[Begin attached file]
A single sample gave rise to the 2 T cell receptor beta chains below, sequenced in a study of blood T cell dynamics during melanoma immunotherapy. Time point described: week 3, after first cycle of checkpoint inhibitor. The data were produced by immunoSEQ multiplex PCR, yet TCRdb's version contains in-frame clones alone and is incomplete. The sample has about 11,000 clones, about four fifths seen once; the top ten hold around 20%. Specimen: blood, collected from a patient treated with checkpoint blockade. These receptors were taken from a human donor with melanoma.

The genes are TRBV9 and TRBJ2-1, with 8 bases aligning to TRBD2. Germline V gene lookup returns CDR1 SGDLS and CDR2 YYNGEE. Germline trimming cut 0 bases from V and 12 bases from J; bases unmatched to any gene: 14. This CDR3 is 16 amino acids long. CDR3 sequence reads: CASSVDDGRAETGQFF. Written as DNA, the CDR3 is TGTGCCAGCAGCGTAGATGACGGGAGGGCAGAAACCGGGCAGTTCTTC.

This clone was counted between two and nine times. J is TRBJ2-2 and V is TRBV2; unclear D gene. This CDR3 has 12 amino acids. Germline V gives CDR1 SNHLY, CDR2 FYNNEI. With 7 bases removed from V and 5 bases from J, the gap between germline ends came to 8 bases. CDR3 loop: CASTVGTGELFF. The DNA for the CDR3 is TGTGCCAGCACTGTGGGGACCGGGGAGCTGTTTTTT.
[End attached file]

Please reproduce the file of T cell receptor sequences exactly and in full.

A single sample gave rise to the 2 T cell receptor beta chains below, sequenced in a study of blood T cell dynamics during melanoma immunotherapy. Time point described: week 3, after first cycle of checkpoint inhibitor. The data were produced by immunoSEQ multiplex PCR, yet TCRdb's version contains in-frame clones alone and is incomplete. The sample has about 11,000 clones, about four fifths seen once; the top ten hold around 20%. Specimen: blood, collected from a patient treated with checkpoint blockade. These receptors were taken from a human donor with melanoma.

The genes are TRBV9 and TRBJ2-1, with 8 bases aligning to TRBD2. Germline V gene lookup returns CDR1 SGDLS and CDR2 YYNGEE. Germline trimming cut 0 bases from V and 12 bases from J; bases unmatched to any gene: 14. This CDR3 is 16 amino acids long. CDR3 sequence reads: CASSVDDGRAETGQFF. Written as DNA, the CDR3 is TGTGCCAGCAGCGTAGATGACGGGAGGGCAGAAACCGGGCAGTTCTTC.

This clone was counted between two and nine times. J is TRBJ2-2 and V is TRBV2; unclear D gene. This CDR3 has 12 amino acids. Germline V gives CDR1 SNHLY, CDR2 FYNNEI. With 7 bases removed from V and 5 bases from J, the gap between germline ends came to 8 bases. CDR3 loop: CASTVGTGELFF. The DNA for the CDR3 is TGTGCCAGCACTGTGGGGACCGGGGAGCTGTTTTTT.